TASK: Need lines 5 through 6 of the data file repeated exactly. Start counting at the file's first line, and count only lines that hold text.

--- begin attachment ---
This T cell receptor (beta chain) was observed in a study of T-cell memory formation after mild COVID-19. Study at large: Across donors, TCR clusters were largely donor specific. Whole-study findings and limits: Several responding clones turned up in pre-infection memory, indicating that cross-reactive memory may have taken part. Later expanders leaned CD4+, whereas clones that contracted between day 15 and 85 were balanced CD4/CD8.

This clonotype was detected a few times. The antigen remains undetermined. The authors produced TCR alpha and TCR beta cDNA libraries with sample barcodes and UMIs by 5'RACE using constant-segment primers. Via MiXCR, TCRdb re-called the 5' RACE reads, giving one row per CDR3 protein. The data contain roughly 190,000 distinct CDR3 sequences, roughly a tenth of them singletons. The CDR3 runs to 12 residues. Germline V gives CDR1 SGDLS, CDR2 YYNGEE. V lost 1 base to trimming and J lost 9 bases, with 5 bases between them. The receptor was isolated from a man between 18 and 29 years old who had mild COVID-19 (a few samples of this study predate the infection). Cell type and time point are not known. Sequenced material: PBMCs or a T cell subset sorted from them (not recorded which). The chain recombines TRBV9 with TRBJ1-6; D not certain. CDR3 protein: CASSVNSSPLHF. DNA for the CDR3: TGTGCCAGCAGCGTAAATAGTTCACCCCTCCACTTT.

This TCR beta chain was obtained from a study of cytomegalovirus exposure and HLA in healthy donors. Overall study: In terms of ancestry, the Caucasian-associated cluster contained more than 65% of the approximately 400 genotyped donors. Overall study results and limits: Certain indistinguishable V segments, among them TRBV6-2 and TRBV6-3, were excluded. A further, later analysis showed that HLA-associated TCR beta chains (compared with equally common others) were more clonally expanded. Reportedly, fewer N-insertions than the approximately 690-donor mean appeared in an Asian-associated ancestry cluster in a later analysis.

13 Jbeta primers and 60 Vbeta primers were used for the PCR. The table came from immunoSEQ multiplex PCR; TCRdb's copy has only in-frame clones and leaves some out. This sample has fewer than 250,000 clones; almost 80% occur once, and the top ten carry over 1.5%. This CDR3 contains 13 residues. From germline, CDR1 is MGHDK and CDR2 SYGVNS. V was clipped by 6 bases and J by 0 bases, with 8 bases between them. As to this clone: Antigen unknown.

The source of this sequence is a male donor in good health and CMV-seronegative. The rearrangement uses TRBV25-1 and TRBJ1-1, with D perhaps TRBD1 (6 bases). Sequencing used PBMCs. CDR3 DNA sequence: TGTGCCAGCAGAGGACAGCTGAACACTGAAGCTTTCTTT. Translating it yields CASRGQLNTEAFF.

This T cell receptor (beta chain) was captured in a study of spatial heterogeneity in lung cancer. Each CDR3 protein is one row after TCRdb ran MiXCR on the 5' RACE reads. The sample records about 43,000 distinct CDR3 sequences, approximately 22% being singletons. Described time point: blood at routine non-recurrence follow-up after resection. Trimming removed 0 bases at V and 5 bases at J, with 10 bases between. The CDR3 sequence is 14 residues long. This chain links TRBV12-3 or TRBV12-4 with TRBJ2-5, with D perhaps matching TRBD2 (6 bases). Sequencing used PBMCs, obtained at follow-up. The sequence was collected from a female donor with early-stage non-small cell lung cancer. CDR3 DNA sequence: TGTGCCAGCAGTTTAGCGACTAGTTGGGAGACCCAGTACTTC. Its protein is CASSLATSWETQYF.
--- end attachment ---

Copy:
The source of this sequence is a male donor in good health and CMV-seronegative. The rearrangement uses TRBV25-1 and TRBJ1-1, with D perhaps TRBD1 (6 bases). Sequencing used PBMCs. CDR3 DNA sequence: TGTGCCAGCAGAGGACAGCTGAACACTGAAGCTTTCTTT. Translating it yields CASRGQLNTEAFF.

This T cell receptor (beta chain) was captured in a study of spatial heterogeneity in lung cancer. Each CDR3 protein is one row after TCRdb ran MiXCR on the 5' RACE reads. The sample records about 43,000 distinct CDR3 sequences, approximately 22% being singletons. Described time point: blood at routine non-recurrence follow-up after resection. Trimming removed 0 bases at V and 5 bases at J, with 10 bases between. The CDR3 sequence is 14 residues long. This chain links TRBV12-3 or TRBV12-4 with TRBJ2-5, with D perhaps matching TRBD2 (6 bases). Sequencing used PBMCs, obtained at follow-up. The sequence was collected from a female donor with early-stage non-small cell lung cancer. CDR3 DNA sequence: TGTGCCAGCAGTTTAGCGACTAGTTGGGAGACCCAGTACTTC. Its protein is CASSLATSWETQYF.